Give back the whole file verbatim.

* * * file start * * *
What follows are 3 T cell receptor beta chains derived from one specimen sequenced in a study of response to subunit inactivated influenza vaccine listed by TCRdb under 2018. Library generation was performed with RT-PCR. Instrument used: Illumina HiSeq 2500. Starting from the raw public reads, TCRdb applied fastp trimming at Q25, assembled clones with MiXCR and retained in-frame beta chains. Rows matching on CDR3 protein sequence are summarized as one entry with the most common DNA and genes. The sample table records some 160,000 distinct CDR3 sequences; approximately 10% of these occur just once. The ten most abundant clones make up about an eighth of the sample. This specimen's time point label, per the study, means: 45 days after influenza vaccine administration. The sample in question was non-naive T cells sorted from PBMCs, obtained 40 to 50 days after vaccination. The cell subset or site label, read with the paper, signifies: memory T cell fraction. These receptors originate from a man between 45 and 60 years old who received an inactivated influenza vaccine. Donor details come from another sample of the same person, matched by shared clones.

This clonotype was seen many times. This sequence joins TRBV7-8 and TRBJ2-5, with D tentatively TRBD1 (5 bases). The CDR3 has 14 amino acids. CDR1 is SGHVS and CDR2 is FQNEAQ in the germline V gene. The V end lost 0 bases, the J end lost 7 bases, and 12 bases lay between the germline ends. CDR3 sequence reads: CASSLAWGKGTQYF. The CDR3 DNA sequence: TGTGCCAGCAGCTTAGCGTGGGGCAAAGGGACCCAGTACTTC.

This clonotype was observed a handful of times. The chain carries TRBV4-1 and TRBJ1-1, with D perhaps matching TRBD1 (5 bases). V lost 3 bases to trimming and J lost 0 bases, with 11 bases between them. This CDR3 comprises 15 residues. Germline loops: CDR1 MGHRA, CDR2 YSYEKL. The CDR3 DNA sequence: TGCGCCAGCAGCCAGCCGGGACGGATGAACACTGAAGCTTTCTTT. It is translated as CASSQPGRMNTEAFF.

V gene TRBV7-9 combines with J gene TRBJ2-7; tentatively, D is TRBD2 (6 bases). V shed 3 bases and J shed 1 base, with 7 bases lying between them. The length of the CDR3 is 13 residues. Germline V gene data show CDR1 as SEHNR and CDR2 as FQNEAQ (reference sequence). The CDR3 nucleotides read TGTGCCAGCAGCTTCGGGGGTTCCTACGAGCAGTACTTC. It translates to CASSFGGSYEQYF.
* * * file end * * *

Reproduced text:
What follows are 3 T cell receptor beta chains derived from one specimen sequenced in a study of response to subunit inactivated influenza vaccine listed by TCRdb under 2018. Library generation was performed with RT-PCR. Instrument used: Illumina HiSeq 2500. Starting from the raw public reads, TCRdb applied fastp trimming at Q25, assembled clones with MiXCR and retained in-frame beta chains. Rows matching on CDR3 protein sequence are summarized as one entry with the most common DNA and genes. The sample table records some 160,000 distinct CDR3 sequences; approximately 10% of these occur just once. The ten most abundant clones make up about an eighth of the sample. This specimen's time point label, per the study, means: 45 days after influenza vaccine administration. The sample in question was non-naive T cells sorted from PBMCs, obtained 40 to 50 days after vaccination. The cell subset or site label, read with the paper, signifies: memory T cell fraction. These receptors originate from a man between 45 and 60 years old who received an inactivated influenza vaccine. Donor details come from another sample of the same person, matched by shared clones.

This clonotype was seen many times. This sequence joins TRBV7-8 and TRBJ2-5, with D tentatively TRBD1 (5 bases). The CDR3 has 14 amino acids. CDR1 is SGHVS and CDR2 is FQNEAQ in the germline V gene. The V end lost 0 bases, the J end lost 7 bases, and 12 bases lay between the germline ends. CDR3 sequence reads: CASSLAWGKGTQYF. The CDR3 DNA sequence: TGTGCCAGCAGCTTAGCGTGGGGCAAAGGGACCCAGTACTTC.

This clonotype was observed a handful of times. The chain carries TRBV4-1 and TRBJ1-1, with D perhaps matching TRBD1 (5 bases). V lost 3 bases to trimming and J lost 0 bases, with 11 bases between them. This CDR3 comprises 15 residues. Germline loops: CDR1 MGHRA, CDR2 YSYEKL. The CDR3 DNA sequence: TGCGCCAGCAGCCAGCCGGGACGGATGAACACTGAAGCTTTCTTT. It is translated as CASSQPGRMNTEAFF.

V gene TRBV7-9 combines with J gene TRBJ2-7; tentatively, D is TRBD2 (6 bases). V shed 3 bases and J shed 1 base, with 7 bases lying between them. The length of the CDR3 is 13 residues. Germline V gene data show CDR1 as SEHNR and CDR2 as FQNEAQ (reference sequence). The CDR3 nucleotides read TGTGCCAGCAGCTTCGGGGGTTCCTACGAGCAGTACTTC. It translates to CASSFGGSYEQYF.